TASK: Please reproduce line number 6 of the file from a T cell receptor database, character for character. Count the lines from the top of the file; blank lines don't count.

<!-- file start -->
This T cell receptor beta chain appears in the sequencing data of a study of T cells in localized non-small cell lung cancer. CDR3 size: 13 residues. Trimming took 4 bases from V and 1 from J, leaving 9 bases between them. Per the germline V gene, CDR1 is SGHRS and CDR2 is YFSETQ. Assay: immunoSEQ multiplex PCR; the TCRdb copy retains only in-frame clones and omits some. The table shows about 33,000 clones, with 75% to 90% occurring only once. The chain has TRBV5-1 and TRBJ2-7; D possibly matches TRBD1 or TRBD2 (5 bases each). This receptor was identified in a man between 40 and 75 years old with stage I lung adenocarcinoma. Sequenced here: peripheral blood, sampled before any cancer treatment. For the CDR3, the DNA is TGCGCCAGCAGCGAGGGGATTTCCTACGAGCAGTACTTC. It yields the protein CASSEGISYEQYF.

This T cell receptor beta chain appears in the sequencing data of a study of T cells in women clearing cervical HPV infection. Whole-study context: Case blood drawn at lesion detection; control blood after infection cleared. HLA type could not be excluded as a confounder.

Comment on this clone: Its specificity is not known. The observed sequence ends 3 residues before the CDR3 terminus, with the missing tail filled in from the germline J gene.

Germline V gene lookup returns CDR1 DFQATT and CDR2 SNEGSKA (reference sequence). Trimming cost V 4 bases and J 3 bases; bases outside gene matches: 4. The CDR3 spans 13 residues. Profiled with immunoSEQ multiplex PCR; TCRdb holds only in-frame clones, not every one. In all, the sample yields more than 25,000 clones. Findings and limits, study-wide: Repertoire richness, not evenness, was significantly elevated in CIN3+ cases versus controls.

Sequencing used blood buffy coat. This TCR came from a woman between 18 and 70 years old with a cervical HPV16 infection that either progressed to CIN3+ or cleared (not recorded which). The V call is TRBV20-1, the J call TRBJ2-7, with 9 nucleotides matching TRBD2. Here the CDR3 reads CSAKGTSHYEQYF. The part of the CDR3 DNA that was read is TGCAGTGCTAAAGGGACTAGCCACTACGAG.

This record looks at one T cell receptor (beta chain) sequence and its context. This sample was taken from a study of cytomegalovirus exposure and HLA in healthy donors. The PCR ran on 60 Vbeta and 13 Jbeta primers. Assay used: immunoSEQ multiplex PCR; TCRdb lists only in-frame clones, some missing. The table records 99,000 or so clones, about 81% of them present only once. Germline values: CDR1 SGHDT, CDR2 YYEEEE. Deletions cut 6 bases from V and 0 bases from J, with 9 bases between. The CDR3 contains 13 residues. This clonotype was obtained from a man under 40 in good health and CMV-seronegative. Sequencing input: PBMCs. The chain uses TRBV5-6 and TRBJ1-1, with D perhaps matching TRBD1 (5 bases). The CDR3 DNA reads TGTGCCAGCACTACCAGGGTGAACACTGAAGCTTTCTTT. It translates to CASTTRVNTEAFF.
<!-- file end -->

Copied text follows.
This record looks at one T cell receptor (beta chain) sequence and its context. This sample was taken from a study of cytomegalovirus exposure and HLA in healthy donors. The PCR ran on 60 Vbeta and 13 Jbeta primers. Assay used: immunoSEQ multiplex PCR; TCRdb lists only in-frame clones, some missing. The table records 99,000 or so clones, about 81% of them present only once. Germline values: CDR1 SGHDT, CDR2 YYEEEE. Deletions cut 6 bases from V and 0 bases from J, with 9 bases between. The CDR3 contains 13 residues. This clonotype was obtained from a man under 40 in good health and CMV-seronegative. Sequencing input: PBMCs. The chain uses TRBV5-6 and TRBJ1-1, with D perhaps matching TRBD1 (5 bases). The CDR3 DNA reads TGTGCCAGCACTACCAGGGTGAACACTGAAGCTTTCTTT. It translates to CASTTRVNTEAFF.